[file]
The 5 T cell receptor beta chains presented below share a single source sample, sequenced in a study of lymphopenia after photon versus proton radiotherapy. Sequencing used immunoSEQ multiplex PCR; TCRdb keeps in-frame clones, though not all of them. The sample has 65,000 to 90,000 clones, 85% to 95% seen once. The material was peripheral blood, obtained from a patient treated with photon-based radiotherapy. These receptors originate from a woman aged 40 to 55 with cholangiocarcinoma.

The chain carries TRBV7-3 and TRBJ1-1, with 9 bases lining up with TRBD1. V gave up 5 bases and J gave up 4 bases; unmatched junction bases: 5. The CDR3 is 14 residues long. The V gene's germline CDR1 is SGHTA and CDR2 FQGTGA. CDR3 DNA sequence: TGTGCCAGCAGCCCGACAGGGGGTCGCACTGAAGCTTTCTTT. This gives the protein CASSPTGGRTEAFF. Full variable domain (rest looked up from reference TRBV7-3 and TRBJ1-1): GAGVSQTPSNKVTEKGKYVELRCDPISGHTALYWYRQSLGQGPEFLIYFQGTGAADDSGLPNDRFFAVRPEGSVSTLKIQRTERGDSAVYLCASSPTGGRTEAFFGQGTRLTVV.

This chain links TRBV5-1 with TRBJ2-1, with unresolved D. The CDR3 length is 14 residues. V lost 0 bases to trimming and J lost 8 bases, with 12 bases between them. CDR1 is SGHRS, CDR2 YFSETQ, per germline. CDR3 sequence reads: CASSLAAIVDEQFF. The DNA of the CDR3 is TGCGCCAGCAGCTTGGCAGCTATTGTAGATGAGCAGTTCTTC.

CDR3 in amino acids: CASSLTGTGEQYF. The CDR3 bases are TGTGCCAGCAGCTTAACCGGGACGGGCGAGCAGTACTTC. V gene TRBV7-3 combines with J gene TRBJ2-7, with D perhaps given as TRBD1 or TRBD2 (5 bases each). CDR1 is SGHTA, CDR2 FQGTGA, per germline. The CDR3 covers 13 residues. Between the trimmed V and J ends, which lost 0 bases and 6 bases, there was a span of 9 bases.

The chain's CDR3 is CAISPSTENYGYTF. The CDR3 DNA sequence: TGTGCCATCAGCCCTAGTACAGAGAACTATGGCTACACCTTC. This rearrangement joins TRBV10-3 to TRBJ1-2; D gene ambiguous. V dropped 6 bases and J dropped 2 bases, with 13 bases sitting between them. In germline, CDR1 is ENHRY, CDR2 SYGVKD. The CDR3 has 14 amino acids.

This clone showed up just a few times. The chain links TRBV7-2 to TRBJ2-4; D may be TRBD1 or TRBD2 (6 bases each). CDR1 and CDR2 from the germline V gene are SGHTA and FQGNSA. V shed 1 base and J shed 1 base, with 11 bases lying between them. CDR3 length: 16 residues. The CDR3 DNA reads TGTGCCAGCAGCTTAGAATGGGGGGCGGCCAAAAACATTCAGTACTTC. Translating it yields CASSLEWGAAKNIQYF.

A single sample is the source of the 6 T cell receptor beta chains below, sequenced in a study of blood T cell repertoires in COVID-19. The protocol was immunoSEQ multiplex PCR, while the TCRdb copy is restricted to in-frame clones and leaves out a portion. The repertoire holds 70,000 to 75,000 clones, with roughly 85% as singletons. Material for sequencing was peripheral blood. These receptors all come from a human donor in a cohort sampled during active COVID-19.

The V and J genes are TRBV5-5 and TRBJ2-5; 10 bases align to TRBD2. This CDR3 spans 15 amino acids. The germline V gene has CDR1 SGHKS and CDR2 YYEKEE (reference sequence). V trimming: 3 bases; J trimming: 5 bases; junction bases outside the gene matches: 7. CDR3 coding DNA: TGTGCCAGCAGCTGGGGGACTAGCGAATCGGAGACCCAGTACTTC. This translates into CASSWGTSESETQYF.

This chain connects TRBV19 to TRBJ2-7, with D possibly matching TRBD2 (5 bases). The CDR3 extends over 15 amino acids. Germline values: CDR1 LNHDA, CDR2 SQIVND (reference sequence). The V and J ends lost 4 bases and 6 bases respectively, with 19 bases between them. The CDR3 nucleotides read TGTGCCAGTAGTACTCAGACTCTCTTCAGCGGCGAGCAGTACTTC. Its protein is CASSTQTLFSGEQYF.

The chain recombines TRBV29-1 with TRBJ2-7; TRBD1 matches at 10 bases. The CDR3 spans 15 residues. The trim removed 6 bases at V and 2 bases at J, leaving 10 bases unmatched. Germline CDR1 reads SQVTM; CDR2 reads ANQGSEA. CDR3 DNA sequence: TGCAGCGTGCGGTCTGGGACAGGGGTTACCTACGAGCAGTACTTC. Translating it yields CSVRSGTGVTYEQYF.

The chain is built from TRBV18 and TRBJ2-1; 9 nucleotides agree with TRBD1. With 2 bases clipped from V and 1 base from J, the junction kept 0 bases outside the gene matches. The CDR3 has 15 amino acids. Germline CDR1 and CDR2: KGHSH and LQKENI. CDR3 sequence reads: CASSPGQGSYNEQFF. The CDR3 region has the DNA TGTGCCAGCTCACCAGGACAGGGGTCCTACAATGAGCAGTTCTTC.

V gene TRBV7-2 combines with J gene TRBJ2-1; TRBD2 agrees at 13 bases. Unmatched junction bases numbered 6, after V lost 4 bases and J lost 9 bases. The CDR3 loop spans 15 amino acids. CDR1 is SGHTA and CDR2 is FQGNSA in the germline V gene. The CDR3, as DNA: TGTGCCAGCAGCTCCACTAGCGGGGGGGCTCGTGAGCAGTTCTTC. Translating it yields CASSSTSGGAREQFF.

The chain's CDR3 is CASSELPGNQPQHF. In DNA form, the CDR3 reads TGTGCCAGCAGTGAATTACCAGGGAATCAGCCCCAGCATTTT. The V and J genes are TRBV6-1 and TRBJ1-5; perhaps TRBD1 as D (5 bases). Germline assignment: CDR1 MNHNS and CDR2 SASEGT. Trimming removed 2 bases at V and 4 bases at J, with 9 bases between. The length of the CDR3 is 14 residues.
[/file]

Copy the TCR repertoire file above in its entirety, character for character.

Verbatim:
The 5 T cell receptor beta chains presented below share a single source sample, sequenced in a study of lymphopenia after photon versus proton radiotherapy. Sequencing used immunoSEQ multiplex PCR; TCRdb keeps in-frame clones, though not all of them. The sample has 65,000 to 90,000 clones, 85% to 95% seen once. The material was peripheral blood, obtained from a patient treated with photon-based radiotherapy. These receptors originate from a woman aged 40 to 55 with cholangiocarcinoma.

The chain carries TRBV7-3 and TRBJ1-1, with 9 bases lining up with TRBD1. V gave up 5 bases and J gave up 4 bases; unmatched junction bases: 5. The CDR3 is 14 residues long. The V gene's germline CDR1 is SGHTA and CDR2 FQGTGA. CDR3 DNA sequence: TGTGCCAGCAGCCCGACAGGGGGTCGCACTGAAGCTTTCTTT. This gives the protein CASSPTGGRTEAFF. Full variable domain (rest looked up from reference TRBV7-3 and TRBJ1-1): GAGVSQTPSNKVTEKGKYVELRCDPISGHTALYWYRQSLGQGPEFLIYFQGTGAADDSGLPNDRFFAVRPEGSVSTLKIQRTERGDSAVYLCASSPTGGRTEAFFGQGTRLTVV.

This chain links TRBV5-1 with TRBJ2-1, with unresolved D. The CDR3 length is 14 residues. V lost 0 bases to trimming and J lost 8 bases, with 12 bases between them. CDR1 is SGHRS, CDR2 YFSETQ, per germline. CDR3 sequence reads: CASSLAAIVDEQFF. The DNA of the CDR3 is TGCGCCAGCAGCTTGGCAGCTATTGTAGATGAGCAGTTCTTC.

CDR3 in amino acids: CASSLTGTGEQYF. The CDR3 bases are TGTGCCAGCAGCTTAACCGGGACGGGCGAGCAGTACTTC. V gene TRBV7-3 combines with J gene TRBJ2-7, with D perhaps given as TRBD1 or TRBD2 (5 bases each). CDR1 is SGHTA, CDR2 FQGTGA, per germline. The CDR3 covers 13 residues. Between the trimmed V and J ends, which lost 0 bases and 6 bases, there was a span of 9 bases.

The chain's CDR3 is CAISPSTENYGYTF. The CDR3 DNA sequence: TGTGCCATCAGCCCTAGTACAGAGAACTATGGCTACACCTTC. This rearrangement joins TRBV10-3 to TRBJ1-2; D gene ambiguous. V dropped 6 bases and J dropped 2 bases, with 13 bases sitting between them. In germline, CDR1 is ENHRY, CDR2 SYGVKD. The CDR3 has 14 amino acids.

This clone showed up just a few times. The chain links TRBV7-2 to TRBJ2-4; D may be TRBD1 or TRBD2 (6 bases each). CDR1 and CDR2 from the germline V gene are SGHTA and FQGNSA. V shed 1 base and J shed 1 base, with 11 bases lying between them. CDR3 length: 16 residues. The CDR3 DNA reads TGTGCCAGCAGCTTAGAATGGGGGGCGGCCAAAAACATTCAGTACTTC. Translating it yields CASSLEWGAAKNIQYF.

A single sample is the source of the 6 T cell receptor beta chains below, sequenced in a study of blood T cell repertoires in COVID-19. The protocol was immunoSEQ multiplex PCR, while the TCRdb copy is restricted to in-frame clones and leaves out a portion. The repertoire holds 70,000 to 75,000 clones, with roughly 85% as singletons. Material for sequencing was peripheral blood. These receptors all come from a human donor in a cohort sampled during active COVID-19.

The V and J genes are TRBV5-5 and TRBJ2-5; 10 bases align to TRBD2. This CDR3 spans 15 amino acids. The germline V gene has CDR1 SGHKS and CDR2 YYEKEE (reference sequence). V trimming: 3 bases; J trimming: 5 bases; junction bases outside the gene matches: 7. CDR3 coding DNA: TGTGCCAGCAGCTGGGGGACTAGCGAATCGGAGACCCAGTACTTC. This translates into CASSWGTSESETQYF.

This chain connects TRBV19 to TRBJ2-7, with D possibly matching TRBD2 (5 bases). The CDR3 extends over 15 amino acids. Germline values: CDR1 LNHDA, CDR2 SQIVND (reference sequence). The V and J ends lost 4 bases and 6 bases respectively, with 19 bases between them. The CDR3 nucleotides read TGTGCCAGTAGTACTCAGACTCTCTTCAGCGGCGAGCAGTACTTC. Its protein is CASSTQTLFSGEQYF.

The chain recombines TRBV29-1 with TRBJ2-7; TRBD1 matches at 10 bases. The CDR3 spans 15 residues. The trim removed 6 bases at V and 2 bases at J, leaving 10 bases unmatched. Germline CDR1 reads SQVTM; CDR2 reads ANQGSEA. CDR3 DNA sequence: TGCAGCGTGCGGTCTGGGACAGGGGTTACCTACGAGCAGTACTTC. Translating it yields CSVRSGTGVTYEQYF.

The chain is built from TRBV18 and TRBJ2-1; 9 nucleotides agree with TRBD1. With 2 bases clipped from V and 1 base from J, the junction kept 0 bases outside the gene matches. The CDR3 has 15 amino acids. Germline CDR1 and CDR2: KGHSH and LQKENI. CDR3 sequence reads: CASSPGQGSYNEQFF. The CDR3 region has the DNA TGTGCCAGCTCACCAGGACAGGGGTCCTACAATGAGCAGTTCTTC.

V gene TRBV7-2 combines with J gene TRBJ2-1; TRBD2 agrees at 13 bases. Unmatched junction bases numbered 6, after V lost 4 bases and J lost 9 bases. The CDR3 loop spans 15 amino acids. CDR1 is SGHTA and CDR2 is FQGNSA in the germline V gene. The CDR3, as DNA: TGTGCCAGCAGCTCCACTAGCGGGGGGGCTCGTGAGCAGTTCTTC. Translating it yields CASSSTSGGAREQFF.

The chain's CDR3 is CASSELPGNQPQHF. In DNA form, the CDR3 reads TGTGCCAGCAGTGAATTACCAGGGAATCAGCCCCAGCATTTT. The V and J genes are TRBV6-1 and TRBJ1-5; perhaps TRBD1 as D (5 bases). Germline assignment: CDR1 MNHNS and CDR2 SASEGT. Trimming removed 2 bases at V and 4 bases at J, with 9 bases between. The length of the CDR3 is 14 residues.